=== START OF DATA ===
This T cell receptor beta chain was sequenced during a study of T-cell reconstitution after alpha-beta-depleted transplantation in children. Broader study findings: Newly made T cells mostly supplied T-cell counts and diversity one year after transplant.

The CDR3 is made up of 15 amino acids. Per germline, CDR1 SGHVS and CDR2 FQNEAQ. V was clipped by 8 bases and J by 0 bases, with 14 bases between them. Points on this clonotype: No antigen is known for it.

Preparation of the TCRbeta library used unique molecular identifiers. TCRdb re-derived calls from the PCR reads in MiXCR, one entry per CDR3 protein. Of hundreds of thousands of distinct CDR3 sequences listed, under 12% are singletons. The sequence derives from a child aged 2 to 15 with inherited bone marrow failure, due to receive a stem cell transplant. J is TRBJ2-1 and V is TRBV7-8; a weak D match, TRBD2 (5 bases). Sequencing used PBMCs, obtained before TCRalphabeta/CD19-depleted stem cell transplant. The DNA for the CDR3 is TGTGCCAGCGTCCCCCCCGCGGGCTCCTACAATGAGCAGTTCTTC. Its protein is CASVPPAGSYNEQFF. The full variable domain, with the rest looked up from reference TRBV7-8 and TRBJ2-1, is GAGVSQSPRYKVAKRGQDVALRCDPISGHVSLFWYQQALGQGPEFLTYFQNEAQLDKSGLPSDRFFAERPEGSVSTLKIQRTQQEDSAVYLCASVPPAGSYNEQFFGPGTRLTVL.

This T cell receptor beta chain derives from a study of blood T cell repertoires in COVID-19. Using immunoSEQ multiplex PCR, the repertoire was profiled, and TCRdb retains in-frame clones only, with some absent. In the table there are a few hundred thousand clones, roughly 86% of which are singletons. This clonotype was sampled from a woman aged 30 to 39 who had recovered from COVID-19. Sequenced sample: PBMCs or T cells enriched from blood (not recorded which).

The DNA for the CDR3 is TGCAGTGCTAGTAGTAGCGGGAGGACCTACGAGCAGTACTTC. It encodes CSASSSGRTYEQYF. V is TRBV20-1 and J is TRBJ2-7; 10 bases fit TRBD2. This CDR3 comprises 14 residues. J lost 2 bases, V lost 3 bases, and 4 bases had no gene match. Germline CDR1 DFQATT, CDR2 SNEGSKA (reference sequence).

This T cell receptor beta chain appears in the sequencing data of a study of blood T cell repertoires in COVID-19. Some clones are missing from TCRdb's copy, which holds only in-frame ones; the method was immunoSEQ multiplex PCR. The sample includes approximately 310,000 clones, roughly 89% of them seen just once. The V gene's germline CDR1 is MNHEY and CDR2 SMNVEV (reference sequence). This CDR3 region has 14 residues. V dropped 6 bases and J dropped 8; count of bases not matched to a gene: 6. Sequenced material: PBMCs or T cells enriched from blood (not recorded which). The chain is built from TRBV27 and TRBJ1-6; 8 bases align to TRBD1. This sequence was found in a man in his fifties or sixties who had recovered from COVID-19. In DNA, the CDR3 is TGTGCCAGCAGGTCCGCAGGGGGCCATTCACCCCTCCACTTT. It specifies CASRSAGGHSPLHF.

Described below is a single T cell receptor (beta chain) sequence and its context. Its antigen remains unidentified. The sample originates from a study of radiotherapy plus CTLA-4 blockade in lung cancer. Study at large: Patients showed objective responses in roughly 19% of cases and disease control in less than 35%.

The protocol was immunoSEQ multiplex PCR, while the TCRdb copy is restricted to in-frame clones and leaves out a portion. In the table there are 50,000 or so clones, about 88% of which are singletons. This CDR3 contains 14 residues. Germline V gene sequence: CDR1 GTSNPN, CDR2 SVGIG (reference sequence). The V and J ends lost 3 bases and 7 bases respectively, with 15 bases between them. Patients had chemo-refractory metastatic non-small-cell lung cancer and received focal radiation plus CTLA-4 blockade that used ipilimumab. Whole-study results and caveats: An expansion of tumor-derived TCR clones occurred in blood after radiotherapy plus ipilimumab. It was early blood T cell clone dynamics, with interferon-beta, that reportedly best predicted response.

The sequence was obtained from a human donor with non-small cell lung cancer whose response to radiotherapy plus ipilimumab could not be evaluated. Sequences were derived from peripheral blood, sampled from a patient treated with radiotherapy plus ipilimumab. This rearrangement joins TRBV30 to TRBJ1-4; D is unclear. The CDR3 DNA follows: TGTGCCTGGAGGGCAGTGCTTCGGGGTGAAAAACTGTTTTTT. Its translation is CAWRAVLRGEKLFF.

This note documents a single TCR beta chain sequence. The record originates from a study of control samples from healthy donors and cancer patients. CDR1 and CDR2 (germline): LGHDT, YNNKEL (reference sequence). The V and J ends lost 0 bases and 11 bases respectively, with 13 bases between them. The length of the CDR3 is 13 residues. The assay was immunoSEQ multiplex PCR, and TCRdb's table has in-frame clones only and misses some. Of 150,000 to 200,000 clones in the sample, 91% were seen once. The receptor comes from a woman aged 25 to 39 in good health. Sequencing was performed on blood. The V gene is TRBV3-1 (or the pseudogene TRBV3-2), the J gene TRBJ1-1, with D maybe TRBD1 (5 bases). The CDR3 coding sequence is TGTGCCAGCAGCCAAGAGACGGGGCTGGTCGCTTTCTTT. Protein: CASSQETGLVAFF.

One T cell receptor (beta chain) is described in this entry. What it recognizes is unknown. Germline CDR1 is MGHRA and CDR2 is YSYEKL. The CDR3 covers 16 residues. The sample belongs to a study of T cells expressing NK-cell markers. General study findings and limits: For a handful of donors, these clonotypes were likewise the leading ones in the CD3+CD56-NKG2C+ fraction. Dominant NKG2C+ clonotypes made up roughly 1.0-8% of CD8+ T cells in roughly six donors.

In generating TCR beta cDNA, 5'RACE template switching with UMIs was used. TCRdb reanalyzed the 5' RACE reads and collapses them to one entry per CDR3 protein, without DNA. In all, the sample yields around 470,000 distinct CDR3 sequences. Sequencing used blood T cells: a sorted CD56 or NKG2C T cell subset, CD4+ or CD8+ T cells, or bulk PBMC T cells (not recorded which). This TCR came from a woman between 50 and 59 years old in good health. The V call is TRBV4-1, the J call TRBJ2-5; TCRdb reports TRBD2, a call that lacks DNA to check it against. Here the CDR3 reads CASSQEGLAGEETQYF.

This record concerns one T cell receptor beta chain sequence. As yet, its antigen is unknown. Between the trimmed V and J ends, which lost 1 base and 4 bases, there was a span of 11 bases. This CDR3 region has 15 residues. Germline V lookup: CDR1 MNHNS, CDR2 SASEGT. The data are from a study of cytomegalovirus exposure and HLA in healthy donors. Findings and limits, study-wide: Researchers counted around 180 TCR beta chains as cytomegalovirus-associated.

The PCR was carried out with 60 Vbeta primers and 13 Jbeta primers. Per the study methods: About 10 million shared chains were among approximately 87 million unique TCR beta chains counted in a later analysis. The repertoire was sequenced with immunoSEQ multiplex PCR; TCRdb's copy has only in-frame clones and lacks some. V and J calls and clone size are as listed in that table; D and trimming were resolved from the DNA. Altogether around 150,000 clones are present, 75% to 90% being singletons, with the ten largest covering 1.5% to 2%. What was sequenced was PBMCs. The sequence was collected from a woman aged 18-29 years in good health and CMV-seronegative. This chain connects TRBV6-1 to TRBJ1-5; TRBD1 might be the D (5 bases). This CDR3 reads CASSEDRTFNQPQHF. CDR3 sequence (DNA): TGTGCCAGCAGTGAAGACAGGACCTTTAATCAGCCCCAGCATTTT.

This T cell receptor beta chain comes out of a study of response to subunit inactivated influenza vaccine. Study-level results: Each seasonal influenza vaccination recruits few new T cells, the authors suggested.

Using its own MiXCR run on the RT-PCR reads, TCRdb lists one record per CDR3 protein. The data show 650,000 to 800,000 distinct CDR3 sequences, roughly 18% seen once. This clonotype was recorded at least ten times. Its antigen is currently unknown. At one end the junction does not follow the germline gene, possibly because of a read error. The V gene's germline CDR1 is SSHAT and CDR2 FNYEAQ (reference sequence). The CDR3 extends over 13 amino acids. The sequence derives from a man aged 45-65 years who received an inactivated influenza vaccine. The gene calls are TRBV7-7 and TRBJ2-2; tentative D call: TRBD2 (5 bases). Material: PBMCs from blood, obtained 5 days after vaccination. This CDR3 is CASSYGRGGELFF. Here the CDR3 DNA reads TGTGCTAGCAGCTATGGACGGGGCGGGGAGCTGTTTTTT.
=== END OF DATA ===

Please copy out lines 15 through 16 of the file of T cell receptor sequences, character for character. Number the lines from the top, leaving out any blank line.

This T cell receptor beta chain comes out of a study of response to subunit inactivated influenza vaccine. Study-level results: Each seasonal influenza vaccination recruits few new T cells, the authors suggested.

Using its own MiXCR run on the RT-PCR reads, TCRdb lists one record per CDR3 protein. The data show 650,000 to 800,000 distinct CDR3 sequences, roughly 18% seen once. This clonotype was recorded at least ten times. Its antigen is currently unknown. At one end the junction does not follow the germline gene, possibly because of a read error. The V gene's germline CDR1 is SSHAT and CDR2 FNYEAQ (reference sequence). The CDR3 extends over 13 amino acids. The sequence derives from a man aged 45-65 years who received an inactivated influenza vaccine. The gene calls are TRBV7-7 and TRBJ2-2; tentative D call: TRBD2 (5 bases). Material: PBMCs from blood, obtained 5 days after vaccination. This CDR3 is CASSYGRGGELFF. Here the CDR3 DNA reads TGTGCTAGCAGCTATGGACGGGGCGGGGAGCTGTTTTTT.